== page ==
skip to Main Content
thehousingbubble@gmail.com

More Options To Chose From Strips Sellers Of Bargaining Power

A report from The Real Deal on Florida. “The Naples Area Board of Realtors also reported that the number of houses and condos listed for sale in October rose to 5,992 from 5,010 last year, a 20 percent increase. ‘There are some neighborhoods where I still see an oversupply in the spec home market, but I’m also seeing inventory begin to tighten in very desirable areas west of U.S. 41,’ said Cindy Carroll of Carroll & Carroll Appraisers & Consultants.”

“Naples-area condos listed for sale in October totaled 2,815, or 9 percent more than last year, while the area’s inventory of houses listed for sale surged 31 percent to 3,177.”

From Curbed Hamptons on New York. “In March of 2017, the 3.3-acre property at 863 Sagg Main Street in Sagaponack listed for $16 million. A year and a half later, the estate is now available for under $10 million. During its time on the market, the home has had several changes in price. Prior to the latest price cut, it was asking $11,995,000.”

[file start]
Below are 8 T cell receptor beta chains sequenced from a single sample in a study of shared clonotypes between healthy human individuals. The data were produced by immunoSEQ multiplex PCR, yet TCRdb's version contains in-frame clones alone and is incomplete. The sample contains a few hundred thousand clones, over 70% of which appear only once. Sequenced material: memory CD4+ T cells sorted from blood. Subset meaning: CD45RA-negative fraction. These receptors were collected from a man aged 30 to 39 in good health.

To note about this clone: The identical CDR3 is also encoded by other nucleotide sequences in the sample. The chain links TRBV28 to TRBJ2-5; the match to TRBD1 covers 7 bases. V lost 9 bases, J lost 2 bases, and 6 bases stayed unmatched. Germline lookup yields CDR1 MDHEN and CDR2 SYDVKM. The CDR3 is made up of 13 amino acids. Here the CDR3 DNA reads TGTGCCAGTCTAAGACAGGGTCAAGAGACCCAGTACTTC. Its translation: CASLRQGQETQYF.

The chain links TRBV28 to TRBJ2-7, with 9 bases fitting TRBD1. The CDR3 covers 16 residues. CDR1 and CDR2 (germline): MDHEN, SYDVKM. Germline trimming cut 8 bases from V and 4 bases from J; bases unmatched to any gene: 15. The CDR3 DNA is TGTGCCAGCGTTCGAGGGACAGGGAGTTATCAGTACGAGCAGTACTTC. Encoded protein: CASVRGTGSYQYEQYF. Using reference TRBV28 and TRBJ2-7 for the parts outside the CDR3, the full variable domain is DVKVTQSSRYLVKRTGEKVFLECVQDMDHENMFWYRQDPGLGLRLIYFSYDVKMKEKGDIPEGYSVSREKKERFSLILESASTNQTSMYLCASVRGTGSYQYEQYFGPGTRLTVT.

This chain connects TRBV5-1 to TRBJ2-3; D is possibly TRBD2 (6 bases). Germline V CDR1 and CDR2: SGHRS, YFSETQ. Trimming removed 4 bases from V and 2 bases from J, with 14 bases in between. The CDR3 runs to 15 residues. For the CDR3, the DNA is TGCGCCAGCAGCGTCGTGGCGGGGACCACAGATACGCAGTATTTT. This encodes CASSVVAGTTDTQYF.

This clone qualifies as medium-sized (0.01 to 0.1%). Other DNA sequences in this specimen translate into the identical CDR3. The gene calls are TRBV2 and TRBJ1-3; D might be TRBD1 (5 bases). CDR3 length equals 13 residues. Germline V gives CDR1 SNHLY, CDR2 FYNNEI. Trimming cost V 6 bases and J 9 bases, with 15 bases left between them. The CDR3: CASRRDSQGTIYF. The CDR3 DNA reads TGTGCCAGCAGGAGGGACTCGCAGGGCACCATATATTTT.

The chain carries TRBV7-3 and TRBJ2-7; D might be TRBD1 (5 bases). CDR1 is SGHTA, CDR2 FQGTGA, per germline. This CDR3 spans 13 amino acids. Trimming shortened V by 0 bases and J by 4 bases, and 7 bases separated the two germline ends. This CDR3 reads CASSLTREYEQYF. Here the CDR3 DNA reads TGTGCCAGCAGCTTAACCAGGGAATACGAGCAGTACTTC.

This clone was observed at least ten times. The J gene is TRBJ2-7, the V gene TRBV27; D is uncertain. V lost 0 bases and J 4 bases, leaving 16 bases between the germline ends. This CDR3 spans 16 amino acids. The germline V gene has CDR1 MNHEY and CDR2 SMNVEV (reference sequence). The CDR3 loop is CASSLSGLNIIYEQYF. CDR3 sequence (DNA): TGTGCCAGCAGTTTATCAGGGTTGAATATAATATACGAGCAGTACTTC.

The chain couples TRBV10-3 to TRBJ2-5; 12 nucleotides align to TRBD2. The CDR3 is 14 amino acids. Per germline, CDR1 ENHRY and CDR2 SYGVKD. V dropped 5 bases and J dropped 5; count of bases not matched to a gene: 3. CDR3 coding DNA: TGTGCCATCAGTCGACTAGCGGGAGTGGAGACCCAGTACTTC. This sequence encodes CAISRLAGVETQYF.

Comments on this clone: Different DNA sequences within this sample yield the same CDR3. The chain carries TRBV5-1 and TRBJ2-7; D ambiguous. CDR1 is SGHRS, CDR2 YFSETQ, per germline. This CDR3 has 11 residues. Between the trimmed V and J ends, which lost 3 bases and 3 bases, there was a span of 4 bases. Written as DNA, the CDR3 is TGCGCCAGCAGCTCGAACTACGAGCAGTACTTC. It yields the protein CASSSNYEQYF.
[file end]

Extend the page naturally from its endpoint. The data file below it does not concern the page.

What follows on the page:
“With an asking price of $9.95 million, the current listing is 62 percent of the original ask.”

The Times-Standard in California. “Charles McCann has been charting the real estate market on a daily basis for over a decade. In a recent interview with the Times-Standard, he said Humboldt County’s housing market is slowly shifting from a sellers’ market to a buyers’ market.”

“The number of houses on the market has risen dramatically over last two years, he said. Buyers now have more options to chose from, which strips sellers of some of the bargaining power they have. In January of 2017, the total number of houses on the market in Humboldt County was about 220 houses; 584 houses were listed in late August.”

“‘It ebbs and flows,’ McCann said. ‘But it’s definitely higher than it has been in the last three years.'”

“In addition to more houses on the market, the time they spend on the market has increased as well. In 2016 and 2017, during the height of the buying season, half of the houses listed spent 10 days on the market. This year, that number has increased to 15, which McCann says is still quite rapid, but an increase none the less.”